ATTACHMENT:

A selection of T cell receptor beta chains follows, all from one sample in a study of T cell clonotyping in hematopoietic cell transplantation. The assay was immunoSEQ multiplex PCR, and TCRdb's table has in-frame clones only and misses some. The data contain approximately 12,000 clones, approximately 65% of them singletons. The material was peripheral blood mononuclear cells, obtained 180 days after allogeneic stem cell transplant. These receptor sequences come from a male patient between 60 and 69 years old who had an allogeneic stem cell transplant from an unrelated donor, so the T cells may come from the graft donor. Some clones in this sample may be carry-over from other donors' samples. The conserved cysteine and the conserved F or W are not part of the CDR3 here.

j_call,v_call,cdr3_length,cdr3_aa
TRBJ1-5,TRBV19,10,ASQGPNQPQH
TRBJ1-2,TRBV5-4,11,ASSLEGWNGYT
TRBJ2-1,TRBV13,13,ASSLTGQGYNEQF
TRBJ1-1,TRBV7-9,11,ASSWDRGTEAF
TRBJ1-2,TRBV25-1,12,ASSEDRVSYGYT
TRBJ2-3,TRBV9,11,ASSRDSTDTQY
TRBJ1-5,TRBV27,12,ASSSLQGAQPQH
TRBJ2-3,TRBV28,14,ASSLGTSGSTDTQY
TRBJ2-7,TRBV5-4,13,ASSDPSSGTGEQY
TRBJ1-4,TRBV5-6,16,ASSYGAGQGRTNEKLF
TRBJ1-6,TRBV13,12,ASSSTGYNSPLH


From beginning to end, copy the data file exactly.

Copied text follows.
A selection of T cell receptor beta chains follows, all from one sample in a study of T cell clonotyping in hematopoietic cell transplantation. The assay was immunoSEQ multiplex PCR, and TCRdb's table has in-frame clones only and misses some. The data contain approximately 12,000 clones, approximately 65% of them singletons. The material was peripheral blood mononuclear cells, obtained 180 days after allogeneic stem cell transplant. These receptor sequences come from a male patient between 60 and 69 years old who had an allogeneic stem cell transplant from an unrelated donor, so the T cells may come from the graft donor. Some clones in this sample may be carry-over from other donors' samples. The conserved cysteine and the conserved F or W are not part of the CDR3 here.

j_call,v_call,cdr3_length,cdr3_aa
TRBJ1-5,TRBV19,10,ASQGPNQPQH
TRBJ1-2,TRBV5-4,11,ASSLEGWNGYT
TRBJ2-1,TRBV13,13,ASSLTGQGYNEQF
TRBJ1-1,TRBV7-9,11,ASSWDRGTEAF
TRBJ1-2,TRBV25-1,12,ASSEDRVSYGYT
TRBJ2-3,TRBV9,11,ASSRDSTDTQY
TRBJ1-5,TRBV27,12,ASSSLQGAQPQH
TRBJ2-3,TRBV28,14,ASSLGTSGSTDTQY
TRBJ2-7,TRBV5-4,13,ASSDPSSGTGEQY
TRBJ1-4,TRBV5-6,16,ASSYGAGQGRTNEKLF
TRBJ1-6,TRBV13,12,ASSSTGYNSPLH